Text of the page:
The future of forests and oceans in a changing world

Several scientific journals published in early May offered far-sighted visions of the transformations that natural systems will undergo under the influence of climate change. National Geographic chose forest protection and their future as the theme for its cover and “Discover” discussed the experiences learned from the fires in Australia. The concern of science was with the future of life in the oceans, while Scientific American addressed the issue of sustainability on marine fish farms.

– “National Geographic”

National Geographic dedicates the new issue to the protection of forests and their future. In an article entitled “The Future of Forests,” the magazine showed that the Earth lost a third of its forests in 10,000 years, and it is impressive that half of that loss was since 1900, and globally, deforestation has dropped from the peak its in the eighties of the twentieth century, while trends vary by region. In Indonesia, which has cut down forests for oil palm plantations, the loss of virgin forests has decreased since 2016. Between mid-2020 and mid-2021, the Brazilian Amazon lost 13,000 square kilometers of rainforest, an increase of 22 percent compared to the previous one. vit.

– “The young scientist”

Under the heading “Are dogs invasive animals?” New Scientist provided examples of the horrible tariffs that stray and pet dogs charge in the wild. One study puts the number of dogs in the world at one billion, making them the most common carnivorous animal on Earth. At a time when nature is under unprecedented pressure, there is growing evidence that dogs kill, eat, terrorize and compete with other animals, pollute waterways, over-fertilize land and endanger plants. For example, stray dogs and stray dogs in the highlands of Ecuador cause cougars, bears, foxes, and skunk to become extinct rather than lose their natural habitat.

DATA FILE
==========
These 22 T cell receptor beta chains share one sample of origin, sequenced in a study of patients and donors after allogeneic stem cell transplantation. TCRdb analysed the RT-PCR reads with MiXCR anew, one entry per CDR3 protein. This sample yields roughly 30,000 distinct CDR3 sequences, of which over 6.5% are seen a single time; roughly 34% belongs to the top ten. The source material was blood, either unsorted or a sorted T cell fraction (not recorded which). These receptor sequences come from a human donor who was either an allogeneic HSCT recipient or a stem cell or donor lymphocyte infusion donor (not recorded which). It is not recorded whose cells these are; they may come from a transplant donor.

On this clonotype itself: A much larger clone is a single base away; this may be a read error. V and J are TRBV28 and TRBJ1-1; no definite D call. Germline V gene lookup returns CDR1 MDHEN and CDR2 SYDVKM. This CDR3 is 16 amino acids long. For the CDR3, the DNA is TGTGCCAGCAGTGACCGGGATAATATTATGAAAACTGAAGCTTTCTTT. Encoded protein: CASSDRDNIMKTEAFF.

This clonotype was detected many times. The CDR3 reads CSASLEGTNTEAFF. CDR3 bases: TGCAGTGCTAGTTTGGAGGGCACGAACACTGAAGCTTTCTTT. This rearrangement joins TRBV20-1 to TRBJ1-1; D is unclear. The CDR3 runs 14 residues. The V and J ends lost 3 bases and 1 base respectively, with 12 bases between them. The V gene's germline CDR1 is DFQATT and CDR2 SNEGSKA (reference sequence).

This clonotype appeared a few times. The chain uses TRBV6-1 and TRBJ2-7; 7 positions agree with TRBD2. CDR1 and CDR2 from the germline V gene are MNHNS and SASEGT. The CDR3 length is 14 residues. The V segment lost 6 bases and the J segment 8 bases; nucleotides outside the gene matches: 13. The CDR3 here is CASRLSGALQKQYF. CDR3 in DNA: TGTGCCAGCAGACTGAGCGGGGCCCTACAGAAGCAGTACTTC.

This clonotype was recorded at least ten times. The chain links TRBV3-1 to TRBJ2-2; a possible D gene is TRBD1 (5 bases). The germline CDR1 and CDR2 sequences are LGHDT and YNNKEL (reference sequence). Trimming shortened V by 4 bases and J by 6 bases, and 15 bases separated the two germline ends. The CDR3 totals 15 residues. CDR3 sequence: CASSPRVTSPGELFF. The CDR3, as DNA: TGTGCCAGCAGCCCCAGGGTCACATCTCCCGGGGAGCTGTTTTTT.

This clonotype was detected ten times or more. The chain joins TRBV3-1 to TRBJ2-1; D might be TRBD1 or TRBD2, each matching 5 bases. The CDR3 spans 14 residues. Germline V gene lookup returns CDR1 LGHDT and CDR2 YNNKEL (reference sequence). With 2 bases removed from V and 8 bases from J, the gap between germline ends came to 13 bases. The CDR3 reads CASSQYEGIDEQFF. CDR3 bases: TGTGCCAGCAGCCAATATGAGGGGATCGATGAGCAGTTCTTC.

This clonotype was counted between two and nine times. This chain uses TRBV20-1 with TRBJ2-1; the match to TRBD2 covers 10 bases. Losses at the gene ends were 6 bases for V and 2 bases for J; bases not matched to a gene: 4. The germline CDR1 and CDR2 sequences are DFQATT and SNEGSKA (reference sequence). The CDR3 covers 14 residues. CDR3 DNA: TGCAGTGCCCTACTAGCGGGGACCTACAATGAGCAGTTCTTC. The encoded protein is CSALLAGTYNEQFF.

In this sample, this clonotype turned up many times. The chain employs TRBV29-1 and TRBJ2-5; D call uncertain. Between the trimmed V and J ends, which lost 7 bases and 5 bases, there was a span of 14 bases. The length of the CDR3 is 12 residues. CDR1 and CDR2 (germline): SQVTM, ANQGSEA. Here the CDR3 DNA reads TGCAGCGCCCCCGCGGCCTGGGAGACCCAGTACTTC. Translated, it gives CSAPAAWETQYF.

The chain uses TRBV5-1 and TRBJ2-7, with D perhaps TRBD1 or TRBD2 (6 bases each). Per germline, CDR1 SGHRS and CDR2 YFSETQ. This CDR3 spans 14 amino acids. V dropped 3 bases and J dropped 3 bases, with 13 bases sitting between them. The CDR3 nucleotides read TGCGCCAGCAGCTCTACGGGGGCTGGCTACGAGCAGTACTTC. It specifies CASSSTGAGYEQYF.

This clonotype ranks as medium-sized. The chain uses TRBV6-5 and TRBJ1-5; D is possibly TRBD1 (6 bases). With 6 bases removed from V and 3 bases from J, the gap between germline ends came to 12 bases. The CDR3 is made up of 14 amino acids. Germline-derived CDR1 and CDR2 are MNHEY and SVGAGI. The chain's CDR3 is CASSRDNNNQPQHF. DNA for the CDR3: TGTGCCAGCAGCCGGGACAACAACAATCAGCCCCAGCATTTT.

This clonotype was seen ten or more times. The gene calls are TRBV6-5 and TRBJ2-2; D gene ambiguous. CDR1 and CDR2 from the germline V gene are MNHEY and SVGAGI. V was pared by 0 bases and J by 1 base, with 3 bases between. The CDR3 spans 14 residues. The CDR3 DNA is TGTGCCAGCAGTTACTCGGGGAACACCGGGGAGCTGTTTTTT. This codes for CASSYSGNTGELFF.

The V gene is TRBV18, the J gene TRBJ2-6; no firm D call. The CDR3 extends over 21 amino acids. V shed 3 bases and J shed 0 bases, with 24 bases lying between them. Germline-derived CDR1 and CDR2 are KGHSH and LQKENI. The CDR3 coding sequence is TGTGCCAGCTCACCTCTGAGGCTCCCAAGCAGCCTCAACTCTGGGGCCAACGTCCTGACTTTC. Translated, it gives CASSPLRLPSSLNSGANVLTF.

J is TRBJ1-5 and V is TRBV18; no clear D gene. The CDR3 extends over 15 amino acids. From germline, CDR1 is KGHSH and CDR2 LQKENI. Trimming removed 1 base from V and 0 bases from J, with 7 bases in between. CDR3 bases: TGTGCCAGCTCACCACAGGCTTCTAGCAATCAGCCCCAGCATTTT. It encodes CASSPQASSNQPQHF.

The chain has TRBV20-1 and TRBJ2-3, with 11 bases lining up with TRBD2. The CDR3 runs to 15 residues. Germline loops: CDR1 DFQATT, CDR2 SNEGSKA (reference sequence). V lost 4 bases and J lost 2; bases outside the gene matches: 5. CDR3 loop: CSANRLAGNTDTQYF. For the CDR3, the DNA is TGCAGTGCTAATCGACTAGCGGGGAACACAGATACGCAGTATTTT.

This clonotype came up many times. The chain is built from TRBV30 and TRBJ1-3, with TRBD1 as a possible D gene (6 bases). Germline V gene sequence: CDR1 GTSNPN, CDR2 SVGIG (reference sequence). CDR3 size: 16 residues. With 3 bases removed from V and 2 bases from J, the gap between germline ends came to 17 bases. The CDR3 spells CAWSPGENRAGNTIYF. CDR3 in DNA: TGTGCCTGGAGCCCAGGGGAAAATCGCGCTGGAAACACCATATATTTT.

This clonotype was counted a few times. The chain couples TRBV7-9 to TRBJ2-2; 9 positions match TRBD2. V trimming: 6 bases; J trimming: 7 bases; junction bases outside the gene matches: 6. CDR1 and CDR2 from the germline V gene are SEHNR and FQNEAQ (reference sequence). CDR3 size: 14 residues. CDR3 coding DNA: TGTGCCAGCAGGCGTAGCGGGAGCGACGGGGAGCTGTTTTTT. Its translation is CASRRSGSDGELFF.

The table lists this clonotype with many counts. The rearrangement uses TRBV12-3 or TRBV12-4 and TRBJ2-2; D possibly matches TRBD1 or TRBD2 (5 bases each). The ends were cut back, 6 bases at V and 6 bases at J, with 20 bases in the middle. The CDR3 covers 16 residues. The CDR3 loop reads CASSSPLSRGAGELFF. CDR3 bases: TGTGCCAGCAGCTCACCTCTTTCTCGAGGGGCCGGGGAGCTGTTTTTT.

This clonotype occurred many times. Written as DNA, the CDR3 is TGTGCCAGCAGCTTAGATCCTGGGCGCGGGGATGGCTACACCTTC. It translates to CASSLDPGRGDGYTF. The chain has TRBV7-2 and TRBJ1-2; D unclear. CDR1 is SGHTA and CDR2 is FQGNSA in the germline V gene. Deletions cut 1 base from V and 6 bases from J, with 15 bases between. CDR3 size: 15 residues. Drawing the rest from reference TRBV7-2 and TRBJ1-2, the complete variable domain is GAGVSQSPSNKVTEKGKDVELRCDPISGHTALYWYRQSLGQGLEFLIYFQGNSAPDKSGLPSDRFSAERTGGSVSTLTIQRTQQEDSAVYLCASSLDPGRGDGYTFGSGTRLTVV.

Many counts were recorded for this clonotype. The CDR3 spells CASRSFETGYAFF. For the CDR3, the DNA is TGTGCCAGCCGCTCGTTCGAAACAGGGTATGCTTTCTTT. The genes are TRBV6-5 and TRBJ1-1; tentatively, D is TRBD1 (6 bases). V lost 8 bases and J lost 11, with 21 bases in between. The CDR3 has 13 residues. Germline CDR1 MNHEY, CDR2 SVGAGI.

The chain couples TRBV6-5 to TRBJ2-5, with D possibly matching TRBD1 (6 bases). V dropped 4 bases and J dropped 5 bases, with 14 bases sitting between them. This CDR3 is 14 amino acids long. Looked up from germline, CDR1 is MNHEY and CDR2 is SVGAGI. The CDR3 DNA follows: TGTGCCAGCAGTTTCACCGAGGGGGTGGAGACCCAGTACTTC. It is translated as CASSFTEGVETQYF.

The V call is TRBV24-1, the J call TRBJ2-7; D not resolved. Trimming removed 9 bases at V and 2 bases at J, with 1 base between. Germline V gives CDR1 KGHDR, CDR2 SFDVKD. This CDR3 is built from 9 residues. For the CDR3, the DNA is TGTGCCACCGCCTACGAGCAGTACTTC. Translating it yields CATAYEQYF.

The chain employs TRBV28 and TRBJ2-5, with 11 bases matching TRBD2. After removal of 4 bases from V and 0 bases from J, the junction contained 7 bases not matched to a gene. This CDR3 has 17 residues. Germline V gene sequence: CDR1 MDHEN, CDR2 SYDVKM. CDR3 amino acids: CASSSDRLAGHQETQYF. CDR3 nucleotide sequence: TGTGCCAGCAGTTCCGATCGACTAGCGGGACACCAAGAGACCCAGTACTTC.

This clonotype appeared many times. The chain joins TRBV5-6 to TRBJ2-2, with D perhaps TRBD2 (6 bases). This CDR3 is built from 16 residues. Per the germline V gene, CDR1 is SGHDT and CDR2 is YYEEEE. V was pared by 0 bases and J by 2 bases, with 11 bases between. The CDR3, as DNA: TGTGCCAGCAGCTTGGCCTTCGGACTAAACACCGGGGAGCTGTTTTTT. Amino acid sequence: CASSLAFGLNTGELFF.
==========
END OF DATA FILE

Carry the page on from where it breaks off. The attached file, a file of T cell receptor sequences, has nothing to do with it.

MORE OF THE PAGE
– “Science”

Science introduces new research findings on the future of life in the oceans. Relying on computer models that take into account the acceleration of ocean warming and the reduction of oxygen in them, marine species are heading towards a mass extinction comparable to the worst extinction experienced by the planet 250 million years ago. Research expects the loss of life in the oceans to be between 50 and 70 percent by the end of the twenty-third century, if greenhouse gas emissions continue without serious measures to reduce them. Research predicts that many tropical species will migrate to live at higher latitudes as the oceans warm, a process that has already begun on land and in the oceans now.

– “American Science”

Scientific American has addressed the issue of sustainability in marine fish farming. The magazine presented the Maine experience with recycled aquaculture systems (RAS) used to propagate filamentous fish, such as salmon and jellies, in large mesh pens in the ocean. The fish in these systems consume scientifically designed foods and medicines against infections, and the current in which they swim is artificially generated and immersed in light for up to 24 hours to accelerate growth. Scientists fear that this intensive fish farming could damage fragile ecosystems to meet growing food demand. Intensive fish farming is associated with a number of problems, such as biodiversity reduction, habitat loss, overuse of antibiotics, animal welfare violations, etc.